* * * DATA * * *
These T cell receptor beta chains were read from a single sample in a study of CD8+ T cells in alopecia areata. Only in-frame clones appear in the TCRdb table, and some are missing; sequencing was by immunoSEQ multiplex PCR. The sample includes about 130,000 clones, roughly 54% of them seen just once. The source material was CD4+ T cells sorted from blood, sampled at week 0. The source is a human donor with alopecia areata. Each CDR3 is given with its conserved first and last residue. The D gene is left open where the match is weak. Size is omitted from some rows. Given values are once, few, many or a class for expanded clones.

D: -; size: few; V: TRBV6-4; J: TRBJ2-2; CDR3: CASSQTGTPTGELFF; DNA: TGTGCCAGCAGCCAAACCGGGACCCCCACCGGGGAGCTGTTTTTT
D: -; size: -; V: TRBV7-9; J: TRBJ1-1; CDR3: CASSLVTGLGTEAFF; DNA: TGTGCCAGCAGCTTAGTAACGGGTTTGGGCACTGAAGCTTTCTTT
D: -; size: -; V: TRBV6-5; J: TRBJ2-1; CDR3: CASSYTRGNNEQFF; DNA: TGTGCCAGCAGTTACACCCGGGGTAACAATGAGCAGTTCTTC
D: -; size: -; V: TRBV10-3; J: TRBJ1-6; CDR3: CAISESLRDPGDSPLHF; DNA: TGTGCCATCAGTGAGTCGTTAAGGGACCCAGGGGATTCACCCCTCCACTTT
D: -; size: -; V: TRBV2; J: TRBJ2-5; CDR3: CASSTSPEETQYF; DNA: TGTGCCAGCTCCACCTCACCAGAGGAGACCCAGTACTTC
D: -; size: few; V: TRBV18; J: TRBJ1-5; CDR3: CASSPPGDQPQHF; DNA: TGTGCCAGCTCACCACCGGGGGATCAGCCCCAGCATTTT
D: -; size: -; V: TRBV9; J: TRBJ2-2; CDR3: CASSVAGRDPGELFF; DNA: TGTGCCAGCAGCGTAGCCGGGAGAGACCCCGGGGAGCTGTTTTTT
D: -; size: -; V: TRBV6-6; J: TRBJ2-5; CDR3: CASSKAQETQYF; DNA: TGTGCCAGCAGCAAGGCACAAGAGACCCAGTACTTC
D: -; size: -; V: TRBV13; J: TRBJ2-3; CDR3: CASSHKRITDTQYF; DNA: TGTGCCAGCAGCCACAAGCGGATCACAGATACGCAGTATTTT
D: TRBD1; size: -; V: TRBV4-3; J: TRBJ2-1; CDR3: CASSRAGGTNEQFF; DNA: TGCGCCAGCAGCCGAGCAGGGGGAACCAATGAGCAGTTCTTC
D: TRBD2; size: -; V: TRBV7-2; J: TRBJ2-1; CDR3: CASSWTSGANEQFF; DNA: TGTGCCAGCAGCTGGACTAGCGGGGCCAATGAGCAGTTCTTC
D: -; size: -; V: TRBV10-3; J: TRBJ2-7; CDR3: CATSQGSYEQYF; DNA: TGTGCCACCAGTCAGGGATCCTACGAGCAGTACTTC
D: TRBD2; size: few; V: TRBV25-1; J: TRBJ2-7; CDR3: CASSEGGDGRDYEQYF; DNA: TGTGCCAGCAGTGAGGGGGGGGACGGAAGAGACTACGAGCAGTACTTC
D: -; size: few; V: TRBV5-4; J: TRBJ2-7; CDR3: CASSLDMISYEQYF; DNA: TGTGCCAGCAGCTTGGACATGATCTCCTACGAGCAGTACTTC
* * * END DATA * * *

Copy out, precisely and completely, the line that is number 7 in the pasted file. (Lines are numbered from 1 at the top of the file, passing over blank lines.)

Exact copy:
D: -; size: few; V: TRBV18; J: TRBJ1-5; CDR3: CASSPPGDQPQHF; DNA: TGTGCCAGCTCACCACCGGGGGATCAGCCCCAGCATTTT